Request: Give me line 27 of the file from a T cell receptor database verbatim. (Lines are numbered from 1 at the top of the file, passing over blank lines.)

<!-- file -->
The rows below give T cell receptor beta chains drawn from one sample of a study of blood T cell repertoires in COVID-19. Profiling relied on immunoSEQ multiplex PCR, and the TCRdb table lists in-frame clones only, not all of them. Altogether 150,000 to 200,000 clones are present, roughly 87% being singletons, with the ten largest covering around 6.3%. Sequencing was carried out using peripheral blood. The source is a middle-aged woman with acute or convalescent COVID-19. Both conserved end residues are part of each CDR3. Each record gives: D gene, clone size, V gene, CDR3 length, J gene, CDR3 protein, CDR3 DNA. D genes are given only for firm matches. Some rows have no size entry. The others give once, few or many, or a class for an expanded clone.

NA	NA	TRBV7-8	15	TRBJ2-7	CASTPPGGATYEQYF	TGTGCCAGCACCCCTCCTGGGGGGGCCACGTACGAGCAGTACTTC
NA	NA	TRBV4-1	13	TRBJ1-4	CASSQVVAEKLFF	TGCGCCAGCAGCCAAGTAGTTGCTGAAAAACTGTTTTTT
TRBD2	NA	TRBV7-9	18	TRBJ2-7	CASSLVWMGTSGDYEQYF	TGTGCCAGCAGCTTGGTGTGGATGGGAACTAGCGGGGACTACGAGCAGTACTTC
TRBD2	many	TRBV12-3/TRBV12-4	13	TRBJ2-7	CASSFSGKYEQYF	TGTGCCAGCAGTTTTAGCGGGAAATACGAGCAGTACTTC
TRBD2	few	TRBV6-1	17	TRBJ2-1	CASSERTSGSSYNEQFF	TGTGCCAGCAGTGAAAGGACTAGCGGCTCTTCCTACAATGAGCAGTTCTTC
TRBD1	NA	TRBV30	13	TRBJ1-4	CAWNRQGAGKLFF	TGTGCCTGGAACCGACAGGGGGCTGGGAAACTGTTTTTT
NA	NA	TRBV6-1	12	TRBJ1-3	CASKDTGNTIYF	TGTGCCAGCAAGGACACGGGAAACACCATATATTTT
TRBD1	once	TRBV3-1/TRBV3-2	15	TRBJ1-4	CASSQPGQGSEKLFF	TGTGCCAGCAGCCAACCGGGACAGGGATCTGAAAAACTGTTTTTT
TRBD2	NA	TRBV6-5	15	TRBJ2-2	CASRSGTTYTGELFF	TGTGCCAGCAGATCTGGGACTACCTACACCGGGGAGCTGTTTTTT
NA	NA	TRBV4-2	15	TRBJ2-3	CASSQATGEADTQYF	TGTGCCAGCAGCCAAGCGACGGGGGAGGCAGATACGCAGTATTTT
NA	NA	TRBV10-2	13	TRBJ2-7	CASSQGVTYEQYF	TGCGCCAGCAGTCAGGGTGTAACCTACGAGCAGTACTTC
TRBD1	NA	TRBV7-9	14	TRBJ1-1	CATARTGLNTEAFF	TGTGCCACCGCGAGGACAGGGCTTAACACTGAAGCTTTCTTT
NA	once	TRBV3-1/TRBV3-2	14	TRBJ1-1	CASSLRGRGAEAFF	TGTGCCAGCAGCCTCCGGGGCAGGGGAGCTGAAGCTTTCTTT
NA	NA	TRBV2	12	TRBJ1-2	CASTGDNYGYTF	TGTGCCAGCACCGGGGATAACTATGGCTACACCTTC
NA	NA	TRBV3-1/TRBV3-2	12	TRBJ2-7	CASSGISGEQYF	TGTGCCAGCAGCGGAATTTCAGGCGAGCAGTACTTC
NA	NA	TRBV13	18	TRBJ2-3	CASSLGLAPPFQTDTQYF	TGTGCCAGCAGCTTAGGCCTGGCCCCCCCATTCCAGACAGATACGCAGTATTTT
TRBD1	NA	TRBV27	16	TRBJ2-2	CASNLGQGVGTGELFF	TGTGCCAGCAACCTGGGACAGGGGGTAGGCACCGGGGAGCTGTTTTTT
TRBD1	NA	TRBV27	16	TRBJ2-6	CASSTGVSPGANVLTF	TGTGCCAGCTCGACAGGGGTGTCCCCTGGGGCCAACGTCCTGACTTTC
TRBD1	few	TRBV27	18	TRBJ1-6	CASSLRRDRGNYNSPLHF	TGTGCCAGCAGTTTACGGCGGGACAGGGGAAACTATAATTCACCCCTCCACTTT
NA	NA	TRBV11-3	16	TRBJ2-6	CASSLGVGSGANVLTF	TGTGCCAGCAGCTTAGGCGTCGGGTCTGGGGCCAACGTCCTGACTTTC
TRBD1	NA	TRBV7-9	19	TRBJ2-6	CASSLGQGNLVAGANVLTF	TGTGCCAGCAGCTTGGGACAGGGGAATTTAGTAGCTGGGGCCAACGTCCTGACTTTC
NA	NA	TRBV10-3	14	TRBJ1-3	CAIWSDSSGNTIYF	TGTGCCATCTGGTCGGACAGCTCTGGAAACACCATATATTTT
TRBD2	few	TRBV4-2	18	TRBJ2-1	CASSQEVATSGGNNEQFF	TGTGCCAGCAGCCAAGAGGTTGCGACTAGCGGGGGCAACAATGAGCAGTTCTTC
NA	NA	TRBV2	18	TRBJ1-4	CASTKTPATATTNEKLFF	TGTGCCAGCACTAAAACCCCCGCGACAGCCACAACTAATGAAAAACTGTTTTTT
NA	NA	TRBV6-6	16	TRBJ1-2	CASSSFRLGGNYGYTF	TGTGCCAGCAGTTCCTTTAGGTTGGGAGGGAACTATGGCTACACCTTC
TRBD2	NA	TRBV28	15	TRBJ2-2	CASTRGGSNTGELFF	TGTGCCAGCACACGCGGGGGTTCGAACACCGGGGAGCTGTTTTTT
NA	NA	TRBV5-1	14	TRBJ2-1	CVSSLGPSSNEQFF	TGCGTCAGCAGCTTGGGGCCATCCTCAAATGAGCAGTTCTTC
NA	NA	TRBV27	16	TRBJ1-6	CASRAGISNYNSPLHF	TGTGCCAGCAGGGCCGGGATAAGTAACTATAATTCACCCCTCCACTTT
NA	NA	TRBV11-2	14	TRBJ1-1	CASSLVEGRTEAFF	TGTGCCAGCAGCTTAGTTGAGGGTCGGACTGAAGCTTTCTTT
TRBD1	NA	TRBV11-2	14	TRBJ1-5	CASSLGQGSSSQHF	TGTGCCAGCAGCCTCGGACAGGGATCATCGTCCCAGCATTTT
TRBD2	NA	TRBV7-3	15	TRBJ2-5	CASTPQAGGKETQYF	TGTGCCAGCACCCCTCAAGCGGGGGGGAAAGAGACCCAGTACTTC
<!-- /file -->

TRBD2	NA	TRBV28	15	TRBJ2-2	CASTRGGSNTGELFF	TGTGCCAGCACACGCGGGGGTTCGAACACCGGGGAGCTGTTTTTT